Thousands of teachers attend rally at West Virginia Capitol
The rain poured down as thousands braved the cold to rally at the West Virginia Capitol Saturday afternoon. Public employees, mostly teachers and school support personnel, were joined by other labor unions to protest low wages and rising insurance costs.
Thousands turned out, braving the rain in ponchos and huddled under umbrellas, everyone waiting for the message.
“This Thursday and Friday, the first statewide walkout,” explained West Virginia Education Association President Dale Lee to the crowd.
It marked the end of an hours-long onslaught against lawmakers and the Governor, people the education, service personnel and other public employee unions say are not doing enough to help.
“It is wrong in this state when single mothers with kids who are beginning teachers or service personnel who've been working awhile qualify for public assistance,” Dale Lee explained.
"People can go literally across the border and make anywhere from 5 to 20 thousand dollars more,” said Christine Campbell, President of the American Federation of Teachers West Virginia.
Leaders of two major teacher unions, the WVEA and AFT, were joined by national representatives at the rally, including from the National Education Association. The fight here in West Virginia they say is making national waves.
“A victory for West Virginia teachers will only encourage victories in other places as well,” explained Mary Cathryn Ricker with AFT on a national level.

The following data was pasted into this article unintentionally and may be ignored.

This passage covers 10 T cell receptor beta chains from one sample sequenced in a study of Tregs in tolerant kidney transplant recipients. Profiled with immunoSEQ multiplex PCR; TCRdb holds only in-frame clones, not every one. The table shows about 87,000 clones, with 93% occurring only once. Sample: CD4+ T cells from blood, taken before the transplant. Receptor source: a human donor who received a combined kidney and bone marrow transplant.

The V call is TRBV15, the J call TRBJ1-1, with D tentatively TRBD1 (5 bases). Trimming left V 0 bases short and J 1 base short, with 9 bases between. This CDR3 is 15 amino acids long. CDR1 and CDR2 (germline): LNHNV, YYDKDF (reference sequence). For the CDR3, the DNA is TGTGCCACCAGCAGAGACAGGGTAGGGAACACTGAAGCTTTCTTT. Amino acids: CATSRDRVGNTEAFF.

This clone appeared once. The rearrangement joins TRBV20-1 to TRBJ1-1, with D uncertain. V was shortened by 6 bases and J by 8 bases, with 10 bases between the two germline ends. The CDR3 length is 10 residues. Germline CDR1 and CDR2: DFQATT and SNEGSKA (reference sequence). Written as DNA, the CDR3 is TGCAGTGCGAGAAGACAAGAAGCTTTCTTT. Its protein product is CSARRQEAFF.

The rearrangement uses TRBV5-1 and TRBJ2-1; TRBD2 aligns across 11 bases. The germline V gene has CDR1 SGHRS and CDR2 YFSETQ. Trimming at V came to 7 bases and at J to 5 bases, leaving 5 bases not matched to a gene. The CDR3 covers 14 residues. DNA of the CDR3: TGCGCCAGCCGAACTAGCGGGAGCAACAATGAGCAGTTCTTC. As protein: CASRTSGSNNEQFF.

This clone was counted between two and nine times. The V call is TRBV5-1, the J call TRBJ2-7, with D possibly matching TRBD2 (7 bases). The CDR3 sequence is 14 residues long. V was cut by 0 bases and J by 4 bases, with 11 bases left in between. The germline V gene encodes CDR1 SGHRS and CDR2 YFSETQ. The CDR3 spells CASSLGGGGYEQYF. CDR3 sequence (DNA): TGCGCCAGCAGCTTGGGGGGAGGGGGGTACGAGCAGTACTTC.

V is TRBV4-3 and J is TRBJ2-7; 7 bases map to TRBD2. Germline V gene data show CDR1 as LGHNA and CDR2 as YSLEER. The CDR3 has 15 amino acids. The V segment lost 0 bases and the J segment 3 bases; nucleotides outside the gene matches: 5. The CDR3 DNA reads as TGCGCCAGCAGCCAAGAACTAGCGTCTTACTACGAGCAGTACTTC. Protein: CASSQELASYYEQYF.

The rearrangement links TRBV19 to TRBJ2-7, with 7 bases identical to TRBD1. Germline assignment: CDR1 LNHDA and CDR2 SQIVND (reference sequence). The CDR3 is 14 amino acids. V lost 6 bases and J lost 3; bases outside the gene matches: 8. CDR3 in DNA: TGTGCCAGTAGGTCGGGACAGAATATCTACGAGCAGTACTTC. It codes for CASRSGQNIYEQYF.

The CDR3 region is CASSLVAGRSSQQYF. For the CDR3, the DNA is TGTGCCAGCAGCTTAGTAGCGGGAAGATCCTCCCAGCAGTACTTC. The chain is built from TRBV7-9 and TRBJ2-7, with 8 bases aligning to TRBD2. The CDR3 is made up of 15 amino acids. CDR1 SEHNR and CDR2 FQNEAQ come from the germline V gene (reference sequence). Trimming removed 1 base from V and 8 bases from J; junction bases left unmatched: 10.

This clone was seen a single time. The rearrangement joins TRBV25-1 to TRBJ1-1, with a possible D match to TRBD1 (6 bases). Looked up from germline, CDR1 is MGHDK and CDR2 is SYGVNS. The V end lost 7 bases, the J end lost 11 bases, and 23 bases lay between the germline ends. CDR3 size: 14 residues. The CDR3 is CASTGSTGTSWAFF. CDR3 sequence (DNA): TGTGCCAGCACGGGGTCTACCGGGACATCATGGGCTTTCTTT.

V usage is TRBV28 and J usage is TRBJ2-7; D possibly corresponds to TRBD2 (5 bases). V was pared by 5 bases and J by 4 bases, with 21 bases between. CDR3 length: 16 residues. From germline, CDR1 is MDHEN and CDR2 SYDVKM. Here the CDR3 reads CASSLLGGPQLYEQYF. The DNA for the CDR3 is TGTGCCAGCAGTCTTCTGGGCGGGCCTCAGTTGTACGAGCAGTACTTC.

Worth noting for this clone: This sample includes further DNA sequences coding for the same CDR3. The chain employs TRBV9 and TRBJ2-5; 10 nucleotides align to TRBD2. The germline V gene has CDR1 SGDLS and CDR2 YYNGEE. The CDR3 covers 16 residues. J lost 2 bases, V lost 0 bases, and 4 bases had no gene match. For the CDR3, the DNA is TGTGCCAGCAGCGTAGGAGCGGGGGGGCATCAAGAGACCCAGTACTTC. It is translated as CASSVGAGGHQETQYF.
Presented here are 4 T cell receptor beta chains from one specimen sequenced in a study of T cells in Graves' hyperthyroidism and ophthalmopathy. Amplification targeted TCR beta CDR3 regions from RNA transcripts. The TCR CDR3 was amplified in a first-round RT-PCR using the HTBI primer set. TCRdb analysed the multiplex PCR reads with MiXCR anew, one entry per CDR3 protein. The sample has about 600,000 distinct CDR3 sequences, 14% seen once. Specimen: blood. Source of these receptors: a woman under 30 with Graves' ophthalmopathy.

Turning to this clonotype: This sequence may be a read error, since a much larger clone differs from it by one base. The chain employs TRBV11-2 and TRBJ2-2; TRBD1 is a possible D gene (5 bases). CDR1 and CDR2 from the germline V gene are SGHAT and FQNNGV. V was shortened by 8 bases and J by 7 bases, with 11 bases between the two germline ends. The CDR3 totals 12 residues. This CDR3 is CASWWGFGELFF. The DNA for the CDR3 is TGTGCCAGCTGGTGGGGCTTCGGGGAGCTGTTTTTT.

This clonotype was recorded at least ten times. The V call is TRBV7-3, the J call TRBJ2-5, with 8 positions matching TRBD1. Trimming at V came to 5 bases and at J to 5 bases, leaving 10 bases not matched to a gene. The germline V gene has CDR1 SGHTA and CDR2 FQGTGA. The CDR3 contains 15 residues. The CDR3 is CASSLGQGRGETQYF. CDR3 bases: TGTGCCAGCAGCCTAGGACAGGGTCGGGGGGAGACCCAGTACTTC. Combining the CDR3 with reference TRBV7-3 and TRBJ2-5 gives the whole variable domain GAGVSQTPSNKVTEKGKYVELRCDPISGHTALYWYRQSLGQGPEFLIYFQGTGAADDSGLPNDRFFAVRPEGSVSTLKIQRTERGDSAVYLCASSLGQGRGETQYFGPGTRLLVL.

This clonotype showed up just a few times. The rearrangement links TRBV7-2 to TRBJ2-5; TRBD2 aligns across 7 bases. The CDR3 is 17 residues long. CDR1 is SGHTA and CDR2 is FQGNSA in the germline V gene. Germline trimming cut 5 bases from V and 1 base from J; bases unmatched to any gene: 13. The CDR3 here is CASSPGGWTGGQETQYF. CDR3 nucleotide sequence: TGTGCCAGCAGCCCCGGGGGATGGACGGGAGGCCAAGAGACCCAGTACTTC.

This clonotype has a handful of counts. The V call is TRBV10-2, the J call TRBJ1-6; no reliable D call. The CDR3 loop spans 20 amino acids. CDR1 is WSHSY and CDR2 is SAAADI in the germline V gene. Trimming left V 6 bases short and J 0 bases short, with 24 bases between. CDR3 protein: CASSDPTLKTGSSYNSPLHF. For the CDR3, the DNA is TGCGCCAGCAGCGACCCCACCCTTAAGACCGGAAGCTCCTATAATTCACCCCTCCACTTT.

"The men and women who have dedicated their lives to educating the students of America themselves are struggling to provide for their own, their own children and their own families,” said Becky Pringle with the NEA.
With signs held skyward against the falling rain, supporters, friends and family lined both side of Kanawha Boulevard, the road shut down in one direction during the rally.
With a two-day walkout coming Thursday and Friday, the West Virginia Education Association tells WSAZ there will not be school in virtually every county in the state. Union leaders say they announced this well in advance, knowing it’s an inconvenience to families. They add they wanted to give people enough time to arrange things like childcare for their children.
And while the unions say there won’t be school, it is still up to the local superintendents to officially call off class.
Thousands of teachers, service personnel and public employees packed the West Virginia Capitol grounds for a rally.
This follows weeks of anger over PEIA, low wages and what they see as inaction by the state legislature.
We’ll have more coverage of Saturday's events coming.
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